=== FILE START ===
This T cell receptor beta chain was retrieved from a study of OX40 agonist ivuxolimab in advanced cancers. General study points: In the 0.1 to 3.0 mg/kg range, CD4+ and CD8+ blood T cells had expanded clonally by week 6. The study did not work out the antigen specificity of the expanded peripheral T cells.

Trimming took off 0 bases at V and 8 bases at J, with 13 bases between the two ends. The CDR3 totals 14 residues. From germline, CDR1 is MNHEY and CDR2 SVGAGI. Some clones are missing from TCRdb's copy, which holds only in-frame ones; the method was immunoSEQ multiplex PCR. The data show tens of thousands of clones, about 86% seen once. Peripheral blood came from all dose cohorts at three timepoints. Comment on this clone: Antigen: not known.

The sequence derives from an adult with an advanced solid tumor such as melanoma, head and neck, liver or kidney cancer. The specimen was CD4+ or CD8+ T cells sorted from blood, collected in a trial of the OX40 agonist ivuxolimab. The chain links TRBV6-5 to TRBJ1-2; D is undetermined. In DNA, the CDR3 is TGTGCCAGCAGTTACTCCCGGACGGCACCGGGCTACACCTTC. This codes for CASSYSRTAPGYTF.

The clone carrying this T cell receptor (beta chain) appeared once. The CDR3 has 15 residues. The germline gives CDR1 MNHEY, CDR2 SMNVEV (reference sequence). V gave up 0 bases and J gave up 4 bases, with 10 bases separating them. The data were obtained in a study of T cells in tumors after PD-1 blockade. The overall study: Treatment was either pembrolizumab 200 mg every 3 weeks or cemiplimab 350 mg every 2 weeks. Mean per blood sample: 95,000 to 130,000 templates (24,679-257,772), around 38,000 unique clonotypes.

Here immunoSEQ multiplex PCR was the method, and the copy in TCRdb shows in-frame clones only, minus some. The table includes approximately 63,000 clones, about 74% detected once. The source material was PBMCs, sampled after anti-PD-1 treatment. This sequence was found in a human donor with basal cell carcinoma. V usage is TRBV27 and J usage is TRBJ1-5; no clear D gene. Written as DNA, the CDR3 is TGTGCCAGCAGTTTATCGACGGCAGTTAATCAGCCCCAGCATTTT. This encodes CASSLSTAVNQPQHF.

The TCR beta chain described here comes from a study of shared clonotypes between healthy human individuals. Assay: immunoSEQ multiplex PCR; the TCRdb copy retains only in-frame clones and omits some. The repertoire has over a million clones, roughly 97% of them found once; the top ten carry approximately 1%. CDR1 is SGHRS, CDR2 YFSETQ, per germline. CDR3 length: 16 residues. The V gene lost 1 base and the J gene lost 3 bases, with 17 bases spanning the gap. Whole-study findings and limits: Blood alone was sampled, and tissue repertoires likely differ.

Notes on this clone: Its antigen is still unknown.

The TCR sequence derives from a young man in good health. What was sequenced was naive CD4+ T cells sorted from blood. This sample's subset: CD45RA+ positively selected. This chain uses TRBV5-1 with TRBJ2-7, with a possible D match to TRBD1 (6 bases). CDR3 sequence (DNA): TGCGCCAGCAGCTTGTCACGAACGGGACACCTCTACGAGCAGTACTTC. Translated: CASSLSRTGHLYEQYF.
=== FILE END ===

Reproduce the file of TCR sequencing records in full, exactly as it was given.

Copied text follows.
This T cell receptor beta chain was retrieved from a study of OX40 agonist ivuxolimab in advanced cancers. General study points: In the 0.1 to 3.0 mg/kg range, CD4+ and CD8+ blood T cells had expanded clonally by week 6. The study did not work out the antigen specificity of the expanded peripheral T cells.

Trimming took off 0 bases at V and 8 bases at J, with 13 bases between the two ends. The CDR3 totals 14 residues. From germline, CDR1 is MNHEY and CDR2 SVGAGI. Some clones are missing from TCRdb's copy, which holds only in-frame ones; the method was immunoSEQ multiplex PCR. The data show tens of thousands of clones, about 86% seen once. Peripheral blood came from all dose cohorts at three timepoints. Comment on this clone: Antigen: not known.

The sequence derives from an adult with an advanced solid tumor such as melanoma, head and neck, liver or kidney cancer. The specimen was CD4+ or CD8+ T cells sorted from blood, collected in a trial of the OX40 agonist ivuxolimab. The chain links TRBV6-5 to TRBJ1-2; D is undetermined. In DNA, the CDR3 is TGTGCCAGCAGTTACTCCCGGACGGCACCGGGCTACACCTTC. This codes for CASSYSRTAPGYTF.

The clone carrying this T cell receptor (beta chain) appeared once. The CDR3 has 15 residues. The germline gives CDR1 MNHEY, CDR2 SMNVEV (reference sequence). V gave up 0 bases and J gave up 4 bases, with 10 bases separating them. The data were obtained in a study of T cells in tumors after PD-1 blockade. The overall study: Treatment was either pembrolizumab 200 mg every 3 weeks or cemiplimab 350 mg every 2 weeks. Mean per blood sample: 95,000 to 130,000 templates (24,679-257,772), around 38,000 unique clonotypes.

Here immunoSEQ multiplex PCR was the method, and the copy in TCRdb shows in-frame clones only, minus some. The table includes approximately 63,000 clones, about 74% detected once. The source material was PBMCs, sampled after anti-PD-1 treatment. This sequence was found in a human donor with basal cell carcinoma. V usage is TRBV27 and J usage is TRBJ1-5; no clear D gene. Written as DNA, the CDR3 is TGTGCCAGCAGTTTATCGACGGCAGTTAATCAGCCCCAGCATTTT. This encodes CASSLSTAVNQPQHF.

The TCR beta chain described here comes from a study of shared clonotypes between healthy human individuals. Assay: immunoSEQ multiplex PCR; the TCRdb copy retains only in-frame clones and omits some. The repertoire has over a million clones, roughly 97% of them found once; the top ten carry approximately 1%. CDR1 is SGHRS, CDR2 YFSETQ, per germline. CDR3 length: 16 residues. The V gene lost 1 base and the J gene lost 3 bases, with 17 bases spanning the gap. Whole-study findings and limits: Blood alone was sampled, and tissue repertoires likely differ.

Notes on this clone: Its antigen is still unknown.

The TCR sequence derives from a young man in good health. What was sequenced was naive CD4+ T cells sorted from blood. This sample's subset: CD45RA+ positively selected. This chain uses TRBV5-1 with TRBJ2-7, with a possible D match to TRBD1 (6 bases). CDR3 sequence (DNA): TGCGCCAGCAGCTTGTCACGAACGGGACACCTCTACGAGCAGTACTTC. Translated: CASSLSRTGHLYEQYF.